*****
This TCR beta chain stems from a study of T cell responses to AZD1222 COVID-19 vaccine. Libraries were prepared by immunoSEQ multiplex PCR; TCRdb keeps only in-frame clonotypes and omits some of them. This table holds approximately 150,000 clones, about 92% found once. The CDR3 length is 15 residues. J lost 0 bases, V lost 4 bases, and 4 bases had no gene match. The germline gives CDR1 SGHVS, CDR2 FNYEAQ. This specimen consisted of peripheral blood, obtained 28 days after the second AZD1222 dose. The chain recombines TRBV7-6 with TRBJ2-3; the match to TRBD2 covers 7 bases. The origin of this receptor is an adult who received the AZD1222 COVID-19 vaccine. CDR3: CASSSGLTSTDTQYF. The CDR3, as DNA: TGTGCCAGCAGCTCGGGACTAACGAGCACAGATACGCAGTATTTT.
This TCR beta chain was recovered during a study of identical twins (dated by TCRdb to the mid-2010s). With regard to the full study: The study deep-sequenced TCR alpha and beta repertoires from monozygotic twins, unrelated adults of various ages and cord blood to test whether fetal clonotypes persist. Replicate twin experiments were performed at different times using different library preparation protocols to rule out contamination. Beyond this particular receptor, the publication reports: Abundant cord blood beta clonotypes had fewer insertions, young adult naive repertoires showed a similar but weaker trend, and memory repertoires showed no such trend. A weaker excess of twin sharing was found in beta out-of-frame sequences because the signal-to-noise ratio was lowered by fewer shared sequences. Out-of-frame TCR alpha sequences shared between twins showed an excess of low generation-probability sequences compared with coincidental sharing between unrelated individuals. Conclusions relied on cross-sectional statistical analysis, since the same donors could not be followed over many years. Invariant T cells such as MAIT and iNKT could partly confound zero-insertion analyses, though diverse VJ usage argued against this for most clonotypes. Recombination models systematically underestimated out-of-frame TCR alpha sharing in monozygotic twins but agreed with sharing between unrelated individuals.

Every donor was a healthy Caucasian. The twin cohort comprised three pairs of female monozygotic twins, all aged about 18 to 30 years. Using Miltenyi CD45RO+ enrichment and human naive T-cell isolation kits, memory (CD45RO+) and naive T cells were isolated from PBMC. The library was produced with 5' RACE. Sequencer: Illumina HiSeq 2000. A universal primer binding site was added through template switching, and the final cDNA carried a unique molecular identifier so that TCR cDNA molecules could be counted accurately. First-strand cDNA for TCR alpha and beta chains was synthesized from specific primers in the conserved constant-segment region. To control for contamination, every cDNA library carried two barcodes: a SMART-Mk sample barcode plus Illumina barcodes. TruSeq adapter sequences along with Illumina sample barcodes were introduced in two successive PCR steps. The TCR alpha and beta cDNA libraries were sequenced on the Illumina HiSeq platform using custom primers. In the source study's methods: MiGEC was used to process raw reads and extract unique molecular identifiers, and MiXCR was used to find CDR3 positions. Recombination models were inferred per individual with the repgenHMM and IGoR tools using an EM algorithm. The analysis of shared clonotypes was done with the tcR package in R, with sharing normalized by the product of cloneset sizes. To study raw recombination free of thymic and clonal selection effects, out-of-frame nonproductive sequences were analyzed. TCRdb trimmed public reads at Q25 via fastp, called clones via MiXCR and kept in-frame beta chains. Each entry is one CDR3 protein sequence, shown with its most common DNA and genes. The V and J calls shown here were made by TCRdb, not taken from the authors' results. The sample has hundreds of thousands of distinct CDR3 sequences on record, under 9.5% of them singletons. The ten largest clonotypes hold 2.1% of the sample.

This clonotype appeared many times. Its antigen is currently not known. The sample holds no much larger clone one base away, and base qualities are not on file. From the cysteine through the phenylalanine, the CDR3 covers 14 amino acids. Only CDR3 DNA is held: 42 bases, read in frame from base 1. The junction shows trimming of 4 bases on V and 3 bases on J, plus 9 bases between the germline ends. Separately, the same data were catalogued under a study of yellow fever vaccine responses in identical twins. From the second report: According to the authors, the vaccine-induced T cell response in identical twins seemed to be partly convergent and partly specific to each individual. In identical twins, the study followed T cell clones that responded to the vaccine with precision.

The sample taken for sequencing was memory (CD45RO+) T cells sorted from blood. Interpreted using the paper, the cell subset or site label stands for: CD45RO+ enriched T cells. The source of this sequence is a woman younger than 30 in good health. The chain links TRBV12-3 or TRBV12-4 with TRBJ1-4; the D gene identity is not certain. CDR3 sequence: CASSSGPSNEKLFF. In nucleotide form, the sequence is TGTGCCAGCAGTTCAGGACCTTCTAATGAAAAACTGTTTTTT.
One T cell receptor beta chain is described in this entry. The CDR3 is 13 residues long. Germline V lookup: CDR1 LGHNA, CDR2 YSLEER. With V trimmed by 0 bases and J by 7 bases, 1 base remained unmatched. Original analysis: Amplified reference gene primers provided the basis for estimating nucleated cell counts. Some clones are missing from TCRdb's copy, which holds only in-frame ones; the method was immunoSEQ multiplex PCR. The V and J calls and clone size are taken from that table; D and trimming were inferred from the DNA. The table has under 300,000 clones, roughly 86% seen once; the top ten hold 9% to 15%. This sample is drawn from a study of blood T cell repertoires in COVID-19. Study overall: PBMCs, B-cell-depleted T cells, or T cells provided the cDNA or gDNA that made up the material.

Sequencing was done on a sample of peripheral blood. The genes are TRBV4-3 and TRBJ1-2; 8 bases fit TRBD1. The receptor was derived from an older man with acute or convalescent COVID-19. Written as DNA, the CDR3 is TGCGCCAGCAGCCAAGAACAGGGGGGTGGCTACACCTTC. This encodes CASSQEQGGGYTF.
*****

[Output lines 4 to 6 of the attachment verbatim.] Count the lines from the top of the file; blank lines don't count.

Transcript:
This clonotype appeared many times. Its antigen is currently not known. The sample holds no much larger clone one base away, and base qualities are not on file. From the cysteine through the phenylalanine, the CDR3 covers 14 amino acids. Only CDR3 DNA is held: 42 bases, read in frame from base 1. The junction shows trimming of 4 bases on V and 3 bases on J, plus 9 bases between the germline ends. Separately, the same data were catalogued under a study of yellow fever vaccine responses in identical twins. From the second report: According to the authors, the vaccine-induced T cell response in identical twins seemed to be partly convergent and partly specific to each individual. In identical twins, the study followed T cell clones that responded to the vaccine with precision.

The sample taken for sequencing was memory (CD45RO+) T cells sorted from blood. Interpreted using the paper, the cell subset or site label stands for: CD45RO+ enriched T cells. The source of this sequence is a woman younger than 30 in good health. The chain links TRBV12-3 or TRBV12-4 with TRBJ1-4; the D gene identity is not certain. CDR3 sequence: CASSSGPSNEKLFF. In nucleotide form, the sequence is TGTGCCAGCAGTTCAGGACCTTCTAATGAAAAACTGTTTTTT.
One T cell receptor beta chain is described in this entry. The CDR3 is 13 residues long. Germline V lookup: CDR1 LGHNA, CDR2 YSLEER. With V trimmed by 0 bases and J by 7 bases, 1 base remained unmatched. Original analysis: Amplified reference gene primers provided the basis for estimating nucleated cell counts. Some clones are missing from TCRdb's copy, which holds only in-frame ones; the method was immunoSEQ multiplex PCR. The V and J calls and clone size are taken from that table; D and trimming were inferred from the DNA. The table has under 300,000 clones, roughly 86% seen once; the top ten hold 9% to 15%. This sample is drawn from a study of blood T cell repertoires in COVID-19. Study overall: PBMCs, B-cell-depleted T cells, or T cells provided the cDNA or gDNA that made up the material.